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Took another dose of 3 my + GFJ. I have bad fatigue without euphoria. I just wanted to lie in bed all day and did not have the desire to do any of the things I should be doing like paying bills or taking the kids to lessons. I could still do them, but it was a fight. Most of the fatigue came at night.

The two rashes on my neck have not gotten darker, but they both itch for a couple days after taking Rapamycin. I don’t notice any effect when applying hydrocortisone or adapalene. However the itching is not severe.

No nausea this time, but I was too fatigued to exercise. I did go to my sons school function and walked around for 3 hours in the afternoon and that was OK.

Wife and I got into a fight about my wanting to lie down so much. Obviously this can’t happen regularly. Not a terrible day but not a good one. I hope it gets better soon.

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Sorry, you are having unpleasant effects from rapamycin. Your potential dose of rapamycin taken with grapefruit is potentially quite
high. It took me quite some time experimenting with doses to find my personal sweet spot, 5mg/weekly with EVOO.

Coincidentally, the same dose that Dr. Green was prescribing for most of his patients.
I could have saved a lot of time following Dr. Green’s advice as opposed to Dr. Blagosklonny’s. Not that Dr.Blagosklonny was wrong, it just caused me to do more experimenting than was actually needed.

At your age, I would think that 5mg/weekly would be more than enough for max life extension. Grapefruit juice is problematic and may interfere with the medications and supplements you are taking. Personally, I dropped the grapefruit juice.

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Did you detailed anywhere how you take it ? I am interested same approach, but not sure how to do it correctly.

Just drop the pills into a shot of EVOO. That’s what I do too.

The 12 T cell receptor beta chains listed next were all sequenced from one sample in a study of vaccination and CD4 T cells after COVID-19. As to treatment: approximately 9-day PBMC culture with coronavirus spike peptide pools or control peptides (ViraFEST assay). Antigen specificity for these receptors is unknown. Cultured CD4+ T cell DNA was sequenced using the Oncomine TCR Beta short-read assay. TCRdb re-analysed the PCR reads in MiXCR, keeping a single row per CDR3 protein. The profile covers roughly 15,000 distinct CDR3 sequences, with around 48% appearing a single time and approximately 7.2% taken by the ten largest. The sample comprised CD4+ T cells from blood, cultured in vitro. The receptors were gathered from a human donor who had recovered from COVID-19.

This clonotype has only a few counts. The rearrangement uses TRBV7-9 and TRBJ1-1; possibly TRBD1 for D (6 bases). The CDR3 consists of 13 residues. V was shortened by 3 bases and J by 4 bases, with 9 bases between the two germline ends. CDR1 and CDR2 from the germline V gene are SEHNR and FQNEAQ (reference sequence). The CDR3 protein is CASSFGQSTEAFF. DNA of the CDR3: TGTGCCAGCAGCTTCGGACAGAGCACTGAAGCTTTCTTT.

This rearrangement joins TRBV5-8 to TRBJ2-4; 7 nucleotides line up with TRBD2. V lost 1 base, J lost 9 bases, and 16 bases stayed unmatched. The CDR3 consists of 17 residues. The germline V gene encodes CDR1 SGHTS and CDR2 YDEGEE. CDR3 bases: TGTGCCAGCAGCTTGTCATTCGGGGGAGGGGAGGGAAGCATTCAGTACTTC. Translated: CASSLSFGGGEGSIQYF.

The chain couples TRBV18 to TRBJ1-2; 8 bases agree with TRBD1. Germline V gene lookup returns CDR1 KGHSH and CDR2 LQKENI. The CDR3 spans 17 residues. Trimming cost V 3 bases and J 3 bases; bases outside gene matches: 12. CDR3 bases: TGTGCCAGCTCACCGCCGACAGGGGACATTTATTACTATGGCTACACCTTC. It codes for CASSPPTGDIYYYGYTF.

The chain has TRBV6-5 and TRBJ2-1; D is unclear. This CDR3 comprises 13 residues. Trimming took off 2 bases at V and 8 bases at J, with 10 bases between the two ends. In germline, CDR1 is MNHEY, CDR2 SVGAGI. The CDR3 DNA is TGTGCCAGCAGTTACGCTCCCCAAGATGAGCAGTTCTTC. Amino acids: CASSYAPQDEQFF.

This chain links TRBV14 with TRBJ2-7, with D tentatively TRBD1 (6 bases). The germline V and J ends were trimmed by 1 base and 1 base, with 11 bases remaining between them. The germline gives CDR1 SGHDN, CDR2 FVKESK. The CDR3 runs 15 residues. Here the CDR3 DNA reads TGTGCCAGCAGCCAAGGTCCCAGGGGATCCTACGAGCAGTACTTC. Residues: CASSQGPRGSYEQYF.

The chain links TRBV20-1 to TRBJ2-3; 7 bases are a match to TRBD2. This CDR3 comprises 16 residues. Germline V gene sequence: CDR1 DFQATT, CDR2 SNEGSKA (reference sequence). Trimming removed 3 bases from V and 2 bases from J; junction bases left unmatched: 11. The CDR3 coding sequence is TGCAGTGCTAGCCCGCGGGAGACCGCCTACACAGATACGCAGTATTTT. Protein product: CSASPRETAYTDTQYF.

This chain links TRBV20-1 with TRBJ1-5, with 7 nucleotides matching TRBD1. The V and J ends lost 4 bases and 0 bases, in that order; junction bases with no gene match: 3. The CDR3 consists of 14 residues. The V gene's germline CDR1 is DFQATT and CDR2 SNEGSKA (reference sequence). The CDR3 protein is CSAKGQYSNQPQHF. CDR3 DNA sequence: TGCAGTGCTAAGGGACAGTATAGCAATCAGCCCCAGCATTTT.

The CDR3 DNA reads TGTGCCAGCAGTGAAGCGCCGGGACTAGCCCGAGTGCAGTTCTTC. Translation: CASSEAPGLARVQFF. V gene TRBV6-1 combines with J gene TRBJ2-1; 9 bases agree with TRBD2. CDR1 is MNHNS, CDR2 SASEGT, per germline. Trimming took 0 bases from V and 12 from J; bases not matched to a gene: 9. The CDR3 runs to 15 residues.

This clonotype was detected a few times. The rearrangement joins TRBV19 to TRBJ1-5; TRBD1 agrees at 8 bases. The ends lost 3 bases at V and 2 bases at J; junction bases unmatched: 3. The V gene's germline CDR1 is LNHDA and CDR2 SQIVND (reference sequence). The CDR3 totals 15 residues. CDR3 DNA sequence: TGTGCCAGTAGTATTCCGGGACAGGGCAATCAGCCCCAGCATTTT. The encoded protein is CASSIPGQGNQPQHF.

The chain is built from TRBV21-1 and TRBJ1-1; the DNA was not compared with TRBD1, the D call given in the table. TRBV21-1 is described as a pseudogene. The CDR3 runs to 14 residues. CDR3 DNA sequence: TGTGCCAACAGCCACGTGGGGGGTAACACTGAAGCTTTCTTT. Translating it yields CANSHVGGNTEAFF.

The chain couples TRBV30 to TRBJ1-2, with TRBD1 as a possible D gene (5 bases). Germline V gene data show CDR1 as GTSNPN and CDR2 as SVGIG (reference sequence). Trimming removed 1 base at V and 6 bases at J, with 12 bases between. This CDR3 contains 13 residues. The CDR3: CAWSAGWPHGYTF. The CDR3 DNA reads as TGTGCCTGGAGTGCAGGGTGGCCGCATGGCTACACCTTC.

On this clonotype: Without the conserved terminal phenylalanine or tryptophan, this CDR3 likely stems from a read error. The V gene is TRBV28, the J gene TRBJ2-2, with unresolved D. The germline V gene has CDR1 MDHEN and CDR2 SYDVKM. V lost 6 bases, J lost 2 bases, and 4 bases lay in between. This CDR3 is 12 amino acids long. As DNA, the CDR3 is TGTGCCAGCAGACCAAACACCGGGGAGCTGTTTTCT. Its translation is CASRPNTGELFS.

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24 hours later fatigue and itchiness have cleared up.

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What is a shot? A tablespoon? A teaspoon? Details please

To be more specific, 15 ml of EVOO. About 1 tablespoon should be enough. If you want the lower all cause mortality that EVOO gives, you could bump it up to 30 ml.

I drink 30 ml of EVOO daily.

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Thanks, but this is rather useless… given the amount of variation in “shot” volume.

@DeStrider thank you for clarifying.

You are welcome. As an aside, I have found most powdered supplements increase their bioavailability in EVOO - spermidine, fisetin, quercetin, apigenin, NMN, resveratrol, etc…

Just add the powders to EVOO, mix and drink.

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(I realise this is some time ago)
Might be a good idea to be careful with sirolimus + ibuprofen.
drugs.com/drug-interactions:
suggests the possibility of a severe interaction with ibuprofen,
specifically affecting the kidneys.

Link here:
drugs.com/interactions-check.php?drug_list=1310-0,2069-0

On the other hand, medscape lists no interactions between the two.

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Sirolimus may reduce the effectiveness of Metformin, which is why increasing the Metformin dose might be helping.
See https://www.drugs.com/drug-interactions/metformin-with-sirolimus-1573-0-2069-0.html
and/or https://reference.medscape.com/drug-interactionchecker

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I don’t like Ibuprofen myself. it causes an odd effect on my cardiovascular system about 30 mins after taking it (so I don’t take it now). However, I think I have tried to bottom out the Rapamycin Kidneys issue before and not found a good evidence base.